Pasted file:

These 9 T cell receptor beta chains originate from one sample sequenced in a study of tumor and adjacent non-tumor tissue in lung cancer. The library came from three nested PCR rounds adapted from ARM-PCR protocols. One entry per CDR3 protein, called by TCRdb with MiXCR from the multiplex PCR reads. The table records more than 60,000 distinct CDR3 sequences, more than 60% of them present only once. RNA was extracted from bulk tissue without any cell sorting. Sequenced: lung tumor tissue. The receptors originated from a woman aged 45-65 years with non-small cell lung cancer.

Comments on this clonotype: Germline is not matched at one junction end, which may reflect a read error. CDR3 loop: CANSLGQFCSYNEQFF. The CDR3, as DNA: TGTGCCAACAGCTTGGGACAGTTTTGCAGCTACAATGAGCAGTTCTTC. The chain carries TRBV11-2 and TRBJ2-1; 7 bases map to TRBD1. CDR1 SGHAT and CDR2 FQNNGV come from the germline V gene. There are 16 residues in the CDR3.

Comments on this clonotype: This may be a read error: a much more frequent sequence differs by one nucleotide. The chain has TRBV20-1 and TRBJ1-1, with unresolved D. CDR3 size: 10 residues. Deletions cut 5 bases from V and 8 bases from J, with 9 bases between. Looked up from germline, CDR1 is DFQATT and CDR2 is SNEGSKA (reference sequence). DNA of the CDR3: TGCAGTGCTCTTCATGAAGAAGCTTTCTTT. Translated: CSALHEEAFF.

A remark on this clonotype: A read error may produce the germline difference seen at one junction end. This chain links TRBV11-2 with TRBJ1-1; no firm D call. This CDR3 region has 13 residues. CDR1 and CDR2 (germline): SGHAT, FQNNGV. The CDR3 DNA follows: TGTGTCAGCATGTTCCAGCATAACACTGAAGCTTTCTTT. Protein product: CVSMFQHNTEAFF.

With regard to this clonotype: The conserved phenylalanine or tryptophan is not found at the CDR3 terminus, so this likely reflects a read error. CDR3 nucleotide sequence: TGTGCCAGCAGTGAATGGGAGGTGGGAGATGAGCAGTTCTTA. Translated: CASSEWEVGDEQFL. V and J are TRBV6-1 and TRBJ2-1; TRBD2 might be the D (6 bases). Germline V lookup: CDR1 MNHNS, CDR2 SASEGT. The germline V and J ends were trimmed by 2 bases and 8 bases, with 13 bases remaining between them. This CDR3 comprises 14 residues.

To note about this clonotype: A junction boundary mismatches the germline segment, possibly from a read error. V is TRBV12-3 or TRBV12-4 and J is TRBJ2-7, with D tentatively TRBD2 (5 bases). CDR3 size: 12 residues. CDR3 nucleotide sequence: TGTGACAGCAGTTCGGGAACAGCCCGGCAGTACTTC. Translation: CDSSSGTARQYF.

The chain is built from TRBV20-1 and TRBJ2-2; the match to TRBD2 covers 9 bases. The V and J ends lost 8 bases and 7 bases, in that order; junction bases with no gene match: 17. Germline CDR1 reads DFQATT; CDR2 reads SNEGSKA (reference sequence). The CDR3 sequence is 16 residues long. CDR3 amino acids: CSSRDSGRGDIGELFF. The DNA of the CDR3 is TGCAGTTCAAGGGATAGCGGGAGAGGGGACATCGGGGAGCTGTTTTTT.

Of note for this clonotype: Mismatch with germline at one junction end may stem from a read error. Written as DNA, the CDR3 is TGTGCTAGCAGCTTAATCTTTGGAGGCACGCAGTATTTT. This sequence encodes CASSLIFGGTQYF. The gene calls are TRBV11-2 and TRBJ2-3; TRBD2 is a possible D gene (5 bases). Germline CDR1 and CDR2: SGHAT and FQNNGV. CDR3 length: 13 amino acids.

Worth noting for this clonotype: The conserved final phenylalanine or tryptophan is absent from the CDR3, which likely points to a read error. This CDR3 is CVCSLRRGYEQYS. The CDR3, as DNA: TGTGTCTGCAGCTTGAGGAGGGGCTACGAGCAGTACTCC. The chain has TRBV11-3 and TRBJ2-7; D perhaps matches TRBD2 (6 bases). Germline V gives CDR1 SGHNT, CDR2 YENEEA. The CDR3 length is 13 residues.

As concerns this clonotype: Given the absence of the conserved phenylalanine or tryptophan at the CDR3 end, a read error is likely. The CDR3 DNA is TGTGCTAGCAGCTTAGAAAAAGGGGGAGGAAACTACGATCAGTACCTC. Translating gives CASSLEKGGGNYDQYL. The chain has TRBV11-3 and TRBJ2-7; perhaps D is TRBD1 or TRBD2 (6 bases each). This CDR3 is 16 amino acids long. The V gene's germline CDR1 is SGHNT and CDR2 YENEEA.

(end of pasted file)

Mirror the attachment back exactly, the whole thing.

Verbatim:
These 9 T cell receptor beta chains originate from one sample sequenced in a study of tumor and adjacent non-tumor tissue in lung cancer. The library came from three nested PCR rounds adapted from ARM-PCR protocols. One entry per CDR3 protein, called by TCRdb with MiXCR from the multiplex PCR reads. The table records more than 60,000 distinct CDR3 sequences, more than 60% of them present only once. RNA was extracted from bulk tissue without any cell sorting. Sequenced: lung tumor tissue. The receptors originated from a woman aged 45-65 years with non-small cell lung cancer.

Comments on this clonotype: Germline is not matched at one junction end, which may reflect a read error. CDR3 loop: CANSLGQFCSYNEQFF. The CDR3, as DNA: TGTGCCAACAGCTTGGGACAGTTTTGCAGCTACAATGAGCAGTTCTTC. The chain carries TRBV11-2 and TRBJ2-1; 7 bases map to TRBD1. CDR1 SGHAT and CDR2 FQNNGV come from the germline V gene. There are 16 residues in the CDR3.

Comments on this clonotype: This may be a read error: a much more frequent sequence differs by one nucleotide. The chain has TRBV20-1 and TRBJ1-1, with unresolved D. CDR3 size: 10 residues. Deletions cut 5 bases from V and 8 bases from J, with 9 bases between. Looked up from germline, CDR1 is DFQATT and CDR2 is SNEGSKA (reference sequence). DNA of the CDR3: TGCAGTGCTCTTCATGAAGAAGCTTTCTTT. Translated: CSALHEEAFF.

A remark on this clonotype: A read error may produce the germline difference seen at one junction end. This chain links TRBV11-2 with TRBJ1-1; no firm D call. This CDR3 region has 13 residues. CDR1 and CDR2 (germline): SGHAT, FQNNGV. The CDR3 DNA follows: TGTGTCAGCATGTTCCAGCATAACACTGAAGCTTTCTTT. Protein product: CVSMFQHNTEAFF.

With regard to this clonotype: The conserved phenylalanine or tryptophan is not found at the CDR3 terminus, so this likely reflects a read error. CDR3 nucleotide sequence: TGTGCCAGCAGTGAATGGGAGGTGGGAGATGAGCAGTTCTTA. Translated: CASSEWEVGDEQFL. V and J are TRBV6-1 and TRBJ2-1; TRBD2 might be the D (6 bases). Germline V lookup: CDR1 MNHNS, CDR2 SASEGT. The germline V and J ends were trimmed by 2 bases and 8 bases, with 13 bases remaining between them. This CDR3 comprises 14 residues.

To note about this clonotype: A junction boundary mismatches the germline segment, possibly from a read error. V is TRBV12-3 or TRBV12-4 and J is TRBJ2-7, with D tentatively TRBD2 (5 bases). CDR3 size: 12 residues. CDR3 nucleotide sequence: TGTGACAGCAGTTCGGGAACAGCCCGGCAGTACTTC. Translation: CDSSSGTARQYF.

The chain is built from TRBV20-1 and TRBJ2-2; the match to TRBD2 covers 9 bases. The V and J ends lost 8 bases and 7 bases, in that order; junction bases with no gene match: 17. Germline CDR1 reads DFQATT; CDR2 reads SNEGSKA (reference sequence). The CDR3 sequence is 16 residues long. CDR3 amino acids: CSSRDSGRGDIGELFF. The DNA of the CDR3 is TGCAGTTCAAGGGATAGCGGGAGAGGGGACATCGGGGAGCTGTTTTTT.

Of note for this clonotype: Mismatch with germline at one junction end may stem from a read error. Written as DNA, the CDR3 is TGTGCTAGCAGCTTAATCTTTGGAGGCACGCAGTATTTT. This sequence encodes CASSLIFGGTQYF. The gene calls are TRBV11-2 and TRBJ2-3; TRBD2 is a possible D gene (5 bases). Germline CDR1 and CDR2: SGHAT and FQNNGV. CDR3 length: 13 amino acids.

Worth noting for this clonotype: The conserved final phenylalanine or tryptophan is absent from the CDR3, which likely points to a read error. This CDR3 is CVCSLRRGYEQYS. The CDR3, as DNA: TGTGTCTGCAGCTTGAGGAGGGGCTACGAGCAGTACTCC. The chain has TRBV11-3 and TRBJ2-7; D perhaps matches TRBD2 (6 bases). Germline V gives CDR1 SGHNT, CDR2 YENEEA. The CDR3 length is 13 residues.

As concerns this clonotype: Given the absence of the conserved phenylalanine or tryptophan at the CDR3 end, a read error is likely. The CDR3 DNA is TGTGCTAGCAGCTTAGAAAAAGGGGGAGGAAACTACGATCAGTACCTC. Translating gives CASSLEKGGGNYDQYL. The chain has TRBV11-3 and TRBJ2-7; perhaps D is TRBD1 or TRBD2 (6 bases each). This CDR3 is 16 amino acids long. The V gene's germline CDR1 is SGHNT and CDR2 YENEEA.